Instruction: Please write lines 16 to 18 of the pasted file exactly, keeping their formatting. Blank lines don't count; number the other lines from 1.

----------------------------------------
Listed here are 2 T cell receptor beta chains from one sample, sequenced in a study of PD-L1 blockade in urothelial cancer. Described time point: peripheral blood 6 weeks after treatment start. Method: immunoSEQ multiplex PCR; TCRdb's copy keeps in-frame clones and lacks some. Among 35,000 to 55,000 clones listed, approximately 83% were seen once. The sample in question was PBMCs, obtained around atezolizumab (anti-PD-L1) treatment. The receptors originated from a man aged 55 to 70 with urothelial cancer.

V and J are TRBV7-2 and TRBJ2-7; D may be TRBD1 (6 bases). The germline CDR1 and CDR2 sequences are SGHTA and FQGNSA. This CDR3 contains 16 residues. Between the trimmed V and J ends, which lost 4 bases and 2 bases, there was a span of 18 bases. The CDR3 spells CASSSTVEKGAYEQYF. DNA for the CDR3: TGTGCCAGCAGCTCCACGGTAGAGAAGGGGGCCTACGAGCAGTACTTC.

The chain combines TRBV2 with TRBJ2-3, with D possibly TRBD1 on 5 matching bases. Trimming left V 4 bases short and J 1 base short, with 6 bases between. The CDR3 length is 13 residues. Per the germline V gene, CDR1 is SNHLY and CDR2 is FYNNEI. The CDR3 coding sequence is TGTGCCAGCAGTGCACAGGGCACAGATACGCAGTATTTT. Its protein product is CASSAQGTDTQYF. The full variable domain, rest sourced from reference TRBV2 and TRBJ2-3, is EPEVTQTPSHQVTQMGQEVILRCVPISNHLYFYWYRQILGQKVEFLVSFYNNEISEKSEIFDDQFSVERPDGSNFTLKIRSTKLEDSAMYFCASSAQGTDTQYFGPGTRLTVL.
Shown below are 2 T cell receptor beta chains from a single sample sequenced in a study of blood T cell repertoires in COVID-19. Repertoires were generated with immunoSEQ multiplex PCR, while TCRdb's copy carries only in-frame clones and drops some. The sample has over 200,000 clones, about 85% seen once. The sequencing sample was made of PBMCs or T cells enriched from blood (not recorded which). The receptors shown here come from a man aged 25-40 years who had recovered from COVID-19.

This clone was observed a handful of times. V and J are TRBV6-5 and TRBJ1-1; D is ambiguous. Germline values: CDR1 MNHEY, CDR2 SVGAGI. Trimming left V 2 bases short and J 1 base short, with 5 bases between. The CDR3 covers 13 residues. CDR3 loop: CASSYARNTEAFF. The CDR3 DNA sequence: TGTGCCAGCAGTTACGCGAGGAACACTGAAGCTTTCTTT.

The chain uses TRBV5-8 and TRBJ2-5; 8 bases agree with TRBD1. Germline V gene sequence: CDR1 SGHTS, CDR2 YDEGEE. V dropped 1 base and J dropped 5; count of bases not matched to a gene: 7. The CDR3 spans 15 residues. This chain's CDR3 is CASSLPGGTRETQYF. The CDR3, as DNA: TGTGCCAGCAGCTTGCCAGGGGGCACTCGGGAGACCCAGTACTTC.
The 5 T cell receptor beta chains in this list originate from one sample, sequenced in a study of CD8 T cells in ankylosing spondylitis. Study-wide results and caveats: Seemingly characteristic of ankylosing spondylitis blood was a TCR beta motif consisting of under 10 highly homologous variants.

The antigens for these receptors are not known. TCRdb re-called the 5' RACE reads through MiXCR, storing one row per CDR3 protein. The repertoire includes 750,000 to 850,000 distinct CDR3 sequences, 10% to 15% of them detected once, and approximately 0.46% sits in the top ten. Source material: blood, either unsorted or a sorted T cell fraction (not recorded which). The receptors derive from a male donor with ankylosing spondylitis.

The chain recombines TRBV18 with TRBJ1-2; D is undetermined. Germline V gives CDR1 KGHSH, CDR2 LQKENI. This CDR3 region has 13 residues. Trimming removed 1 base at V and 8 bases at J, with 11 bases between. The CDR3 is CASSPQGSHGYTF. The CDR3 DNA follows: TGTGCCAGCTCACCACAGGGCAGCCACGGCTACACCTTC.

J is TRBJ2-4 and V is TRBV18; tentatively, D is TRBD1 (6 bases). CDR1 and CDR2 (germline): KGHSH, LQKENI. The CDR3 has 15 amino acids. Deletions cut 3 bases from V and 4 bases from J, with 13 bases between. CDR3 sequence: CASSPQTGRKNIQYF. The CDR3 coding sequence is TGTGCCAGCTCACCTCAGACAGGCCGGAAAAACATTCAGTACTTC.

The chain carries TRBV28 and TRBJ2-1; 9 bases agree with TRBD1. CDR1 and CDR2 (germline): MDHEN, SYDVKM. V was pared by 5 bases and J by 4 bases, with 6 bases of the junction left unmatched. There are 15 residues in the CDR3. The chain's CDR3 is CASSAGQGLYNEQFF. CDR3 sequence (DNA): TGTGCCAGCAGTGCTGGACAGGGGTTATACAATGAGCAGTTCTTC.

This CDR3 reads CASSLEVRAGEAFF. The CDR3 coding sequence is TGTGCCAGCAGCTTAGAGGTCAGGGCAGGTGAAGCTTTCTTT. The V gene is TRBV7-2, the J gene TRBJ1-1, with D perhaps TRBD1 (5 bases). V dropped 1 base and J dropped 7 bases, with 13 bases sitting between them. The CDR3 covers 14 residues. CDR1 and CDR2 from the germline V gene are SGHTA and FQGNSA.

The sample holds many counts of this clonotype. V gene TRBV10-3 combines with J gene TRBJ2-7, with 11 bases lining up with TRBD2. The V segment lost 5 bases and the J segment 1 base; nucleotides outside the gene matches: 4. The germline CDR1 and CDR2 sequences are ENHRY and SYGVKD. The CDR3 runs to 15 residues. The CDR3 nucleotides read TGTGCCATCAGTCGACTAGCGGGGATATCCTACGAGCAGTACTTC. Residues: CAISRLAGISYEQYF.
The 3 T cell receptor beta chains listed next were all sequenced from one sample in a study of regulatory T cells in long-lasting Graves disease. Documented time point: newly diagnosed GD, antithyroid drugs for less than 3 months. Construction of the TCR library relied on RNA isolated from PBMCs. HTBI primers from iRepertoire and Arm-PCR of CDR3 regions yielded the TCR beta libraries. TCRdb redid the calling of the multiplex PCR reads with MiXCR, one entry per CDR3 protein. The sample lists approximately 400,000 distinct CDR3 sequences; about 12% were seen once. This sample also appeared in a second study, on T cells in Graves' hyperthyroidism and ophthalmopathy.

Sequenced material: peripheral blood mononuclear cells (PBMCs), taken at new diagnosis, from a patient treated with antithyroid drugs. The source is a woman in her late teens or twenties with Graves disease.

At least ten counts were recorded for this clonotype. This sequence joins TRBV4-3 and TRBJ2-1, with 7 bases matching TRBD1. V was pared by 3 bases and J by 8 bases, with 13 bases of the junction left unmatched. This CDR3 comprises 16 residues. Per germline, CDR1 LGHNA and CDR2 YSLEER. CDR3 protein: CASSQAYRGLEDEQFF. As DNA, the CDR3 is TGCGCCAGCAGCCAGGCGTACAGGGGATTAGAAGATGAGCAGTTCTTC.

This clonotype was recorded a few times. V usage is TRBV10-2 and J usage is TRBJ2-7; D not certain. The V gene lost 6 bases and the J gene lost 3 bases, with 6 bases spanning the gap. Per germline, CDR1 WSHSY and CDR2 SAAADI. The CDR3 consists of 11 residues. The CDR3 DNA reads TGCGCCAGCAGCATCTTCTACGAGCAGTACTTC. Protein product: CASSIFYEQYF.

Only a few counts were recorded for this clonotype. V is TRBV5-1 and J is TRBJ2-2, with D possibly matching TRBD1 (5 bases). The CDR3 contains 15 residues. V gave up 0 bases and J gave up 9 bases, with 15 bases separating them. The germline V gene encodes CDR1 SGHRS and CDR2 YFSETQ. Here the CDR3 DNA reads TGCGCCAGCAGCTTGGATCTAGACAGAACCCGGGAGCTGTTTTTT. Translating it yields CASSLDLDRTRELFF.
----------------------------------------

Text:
At least ten counts were recorded for this clonotype. This sequence joins TRBV4-3 and TRBJ2-1, with 7 bases matching TRBD1. V was pared by 3 bases and J by 8 bases, with 13 bases of the junction left unmatched. This CDR3 comprises 16 residues. Per germline, CDR1 LGHNA and CDR2 YSLEER. CDR3 protein: CASSQAYRGLEDEQFF. As DNA, the CDR3 is TGCGCCAGCAGCCAGGCGTACAGGGGATTAGAAGATGAGCAGTTCTTC.

This clonotype was recorded a few times. V usage is TRBV10-2 and J usage is TRBJ2-7; D not certain. The V gene lost 6 bases and the J gene lost 3 bases, with 6 bases spanning the gap. Per germline, CDR1 WSHSY and CDR2 SAAADI. The CDR3 consists of 11 residues. The CDR3 DNA reads TGCGCCAGCAGCATCTTCTACGAGCAGTACTTC. Protein product: CASSIFYEQYF.

Only a few counts were recorded for this clonotype. V is TRBV5-1 and J is TRBJ2-2, with D possibly matching TRBD1 (5 bases). The CDR3 contains 15 residues. V gave up 0 bases and J gave up 9 bases, with 15 bases separating them. The germline V gene encodes CDR1 SGHRS and CDR2 YFSETQ. Here the CDR3 DNA reads TGCGCCAGCAGCTTGGATCTAGACAGAACCCGGGAGCTGTTTTTT. Translating it yields CASSLDLDRTRELFF.